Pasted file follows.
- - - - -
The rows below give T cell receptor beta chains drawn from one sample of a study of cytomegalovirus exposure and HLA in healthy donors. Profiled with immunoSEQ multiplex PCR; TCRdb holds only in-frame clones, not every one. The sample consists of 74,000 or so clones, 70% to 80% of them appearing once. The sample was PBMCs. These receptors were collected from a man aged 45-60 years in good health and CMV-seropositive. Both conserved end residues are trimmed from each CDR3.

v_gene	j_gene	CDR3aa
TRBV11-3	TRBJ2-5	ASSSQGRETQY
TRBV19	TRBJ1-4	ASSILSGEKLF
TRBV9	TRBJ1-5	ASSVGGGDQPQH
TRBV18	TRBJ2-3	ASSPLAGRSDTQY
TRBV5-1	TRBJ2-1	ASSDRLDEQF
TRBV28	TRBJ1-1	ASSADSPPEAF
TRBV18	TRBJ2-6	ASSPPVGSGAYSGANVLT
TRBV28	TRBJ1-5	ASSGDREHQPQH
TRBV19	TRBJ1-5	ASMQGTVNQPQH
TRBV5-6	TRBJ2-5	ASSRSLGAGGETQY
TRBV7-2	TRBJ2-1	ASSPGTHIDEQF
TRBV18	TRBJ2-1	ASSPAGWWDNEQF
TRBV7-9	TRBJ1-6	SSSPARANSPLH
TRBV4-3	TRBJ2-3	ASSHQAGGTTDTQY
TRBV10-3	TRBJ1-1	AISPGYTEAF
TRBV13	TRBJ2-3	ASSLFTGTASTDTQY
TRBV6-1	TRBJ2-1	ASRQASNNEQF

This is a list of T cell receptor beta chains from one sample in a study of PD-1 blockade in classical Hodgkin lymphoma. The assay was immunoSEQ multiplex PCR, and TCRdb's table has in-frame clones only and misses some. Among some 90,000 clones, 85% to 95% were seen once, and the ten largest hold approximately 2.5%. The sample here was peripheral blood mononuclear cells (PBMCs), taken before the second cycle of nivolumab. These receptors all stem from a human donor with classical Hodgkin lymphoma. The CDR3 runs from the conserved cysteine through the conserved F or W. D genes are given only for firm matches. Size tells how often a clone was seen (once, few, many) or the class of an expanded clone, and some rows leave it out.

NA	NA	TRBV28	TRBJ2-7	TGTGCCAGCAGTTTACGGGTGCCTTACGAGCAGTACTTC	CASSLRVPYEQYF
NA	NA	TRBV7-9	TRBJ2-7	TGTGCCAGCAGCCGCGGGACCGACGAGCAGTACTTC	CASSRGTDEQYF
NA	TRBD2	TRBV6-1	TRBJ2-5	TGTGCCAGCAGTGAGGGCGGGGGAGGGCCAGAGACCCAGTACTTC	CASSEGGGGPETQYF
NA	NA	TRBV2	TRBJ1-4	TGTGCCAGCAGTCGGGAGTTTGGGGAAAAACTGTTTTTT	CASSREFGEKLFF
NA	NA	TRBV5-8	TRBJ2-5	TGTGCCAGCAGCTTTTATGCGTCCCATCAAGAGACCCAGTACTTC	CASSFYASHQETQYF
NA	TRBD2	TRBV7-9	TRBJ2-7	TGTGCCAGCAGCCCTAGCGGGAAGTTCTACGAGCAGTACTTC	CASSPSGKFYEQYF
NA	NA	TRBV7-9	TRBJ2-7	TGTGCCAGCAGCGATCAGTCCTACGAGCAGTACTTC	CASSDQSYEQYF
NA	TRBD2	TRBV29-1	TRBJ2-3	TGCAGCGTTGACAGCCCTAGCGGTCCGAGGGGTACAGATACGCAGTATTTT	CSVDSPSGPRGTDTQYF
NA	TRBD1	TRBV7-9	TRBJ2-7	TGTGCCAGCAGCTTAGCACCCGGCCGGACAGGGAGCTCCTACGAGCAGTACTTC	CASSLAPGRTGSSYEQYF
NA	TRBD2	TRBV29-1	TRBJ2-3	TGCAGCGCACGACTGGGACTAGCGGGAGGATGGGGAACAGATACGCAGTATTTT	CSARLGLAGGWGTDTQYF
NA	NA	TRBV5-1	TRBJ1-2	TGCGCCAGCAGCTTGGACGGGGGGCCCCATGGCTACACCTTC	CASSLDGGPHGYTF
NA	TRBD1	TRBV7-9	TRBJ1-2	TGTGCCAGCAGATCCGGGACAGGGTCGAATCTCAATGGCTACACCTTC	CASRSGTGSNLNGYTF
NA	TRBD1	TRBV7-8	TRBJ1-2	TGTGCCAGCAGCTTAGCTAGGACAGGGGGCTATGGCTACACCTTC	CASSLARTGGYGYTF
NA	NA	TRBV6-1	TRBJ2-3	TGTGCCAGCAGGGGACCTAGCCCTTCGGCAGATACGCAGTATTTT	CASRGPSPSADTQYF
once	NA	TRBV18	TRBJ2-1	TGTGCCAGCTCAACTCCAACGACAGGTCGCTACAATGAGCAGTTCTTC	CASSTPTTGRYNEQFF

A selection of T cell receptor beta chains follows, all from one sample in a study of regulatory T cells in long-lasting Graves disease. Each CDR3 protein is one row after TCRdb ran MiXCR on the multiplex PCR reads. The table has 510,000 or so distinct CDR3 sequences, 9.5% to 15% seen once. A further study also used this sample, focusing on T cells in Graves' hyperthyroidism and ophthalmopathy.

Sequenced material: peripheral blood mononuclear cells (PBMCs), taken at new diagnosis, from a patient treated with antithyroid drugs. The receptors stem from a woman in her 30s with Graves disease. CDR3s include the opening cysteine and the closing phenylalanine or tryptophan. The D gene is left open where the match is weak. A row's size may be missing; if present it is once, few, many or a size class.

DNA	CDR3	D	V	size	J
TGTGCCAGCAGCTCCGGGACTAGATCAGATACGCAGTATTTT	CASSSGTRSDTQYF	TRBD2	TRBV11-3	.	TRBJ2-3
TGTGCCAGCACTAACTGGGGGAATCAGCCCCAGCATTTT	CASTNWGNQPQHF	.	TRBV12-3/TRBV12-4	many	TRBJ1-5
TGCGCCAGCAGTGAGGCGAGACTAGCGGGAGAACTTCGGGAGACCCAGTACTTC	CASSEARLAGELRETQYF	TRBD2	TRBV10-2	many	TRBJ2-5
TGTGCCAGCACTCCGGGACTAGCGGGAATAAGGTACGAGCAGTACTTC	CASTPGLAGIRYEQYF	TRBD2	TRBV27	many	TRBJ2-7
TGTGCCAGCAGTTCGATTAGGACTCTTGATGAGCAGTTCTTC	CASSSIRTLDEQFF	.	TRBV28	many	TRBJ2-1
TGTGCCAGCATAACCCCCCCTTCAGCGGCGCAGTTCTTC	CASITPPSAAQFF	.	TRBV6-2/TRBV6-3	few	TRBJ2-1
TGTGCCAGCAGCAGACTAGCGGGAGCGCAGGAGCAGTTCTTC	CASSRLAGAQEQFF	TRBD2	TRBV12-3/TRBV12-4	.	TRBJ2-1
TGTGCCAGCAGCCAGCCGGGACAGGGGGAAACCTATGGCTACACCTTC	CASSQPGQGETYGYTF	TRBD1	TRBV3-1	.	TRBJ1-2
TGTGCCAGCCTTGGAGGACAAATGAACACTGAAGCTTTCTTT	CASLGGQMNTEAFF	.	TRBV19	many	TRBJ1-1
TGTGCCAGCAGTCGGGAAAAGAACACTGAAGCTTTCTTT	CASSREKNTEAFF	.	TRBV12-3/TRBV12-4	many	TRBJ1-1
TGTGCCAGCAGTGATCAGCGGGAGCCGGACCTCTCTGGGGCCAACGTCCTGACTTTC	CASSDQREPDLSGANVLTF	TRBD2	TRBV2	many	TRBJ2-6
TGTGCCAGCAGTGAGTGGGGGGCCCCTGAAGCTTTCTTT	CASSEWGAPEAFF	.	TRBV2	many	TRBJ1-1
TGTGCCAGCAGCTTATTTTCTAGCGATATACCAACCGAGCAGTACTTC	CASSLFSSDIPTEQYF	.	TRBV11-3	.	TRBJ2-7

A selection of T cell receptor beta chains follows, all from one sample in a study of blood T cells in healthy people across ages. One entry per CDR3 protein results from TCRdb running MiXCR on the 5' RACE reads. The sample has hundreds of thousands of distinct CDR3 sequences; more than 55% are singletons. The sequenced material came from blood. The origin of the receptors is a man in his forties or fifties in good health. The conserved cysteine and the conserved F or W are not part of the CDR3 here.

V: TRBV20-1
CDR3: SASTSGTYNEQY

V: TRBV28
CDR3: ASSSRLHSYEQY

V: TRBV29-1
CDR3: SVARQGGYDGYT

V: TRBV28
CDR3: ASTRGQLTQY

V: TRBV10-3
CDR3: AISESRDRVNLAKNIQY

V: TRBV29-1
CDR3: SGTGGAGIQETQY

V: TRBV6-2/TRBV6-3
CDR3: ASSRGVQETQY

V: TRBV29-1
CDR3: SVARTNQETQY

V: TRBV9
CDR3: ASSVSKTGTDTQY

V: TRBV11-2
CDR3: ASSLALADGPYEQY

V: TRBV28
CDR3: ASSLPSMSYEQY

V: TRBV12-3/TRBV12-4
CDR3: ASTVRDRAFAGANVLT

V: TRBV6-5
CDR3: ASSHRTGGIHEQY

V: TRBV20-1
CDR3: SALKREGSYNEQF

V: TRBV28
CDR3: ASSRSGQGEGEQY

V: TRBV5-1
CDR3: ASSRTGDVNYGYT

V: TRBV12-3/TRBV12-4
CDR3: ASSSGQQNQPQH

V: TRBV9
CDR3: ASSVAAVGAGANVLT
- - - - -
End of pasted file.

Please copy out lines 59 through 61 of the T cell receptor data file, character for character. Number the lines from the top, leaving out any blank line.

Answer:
V: TRBV28
CDR3: ASTRGQLTQY

V: TRBV10-3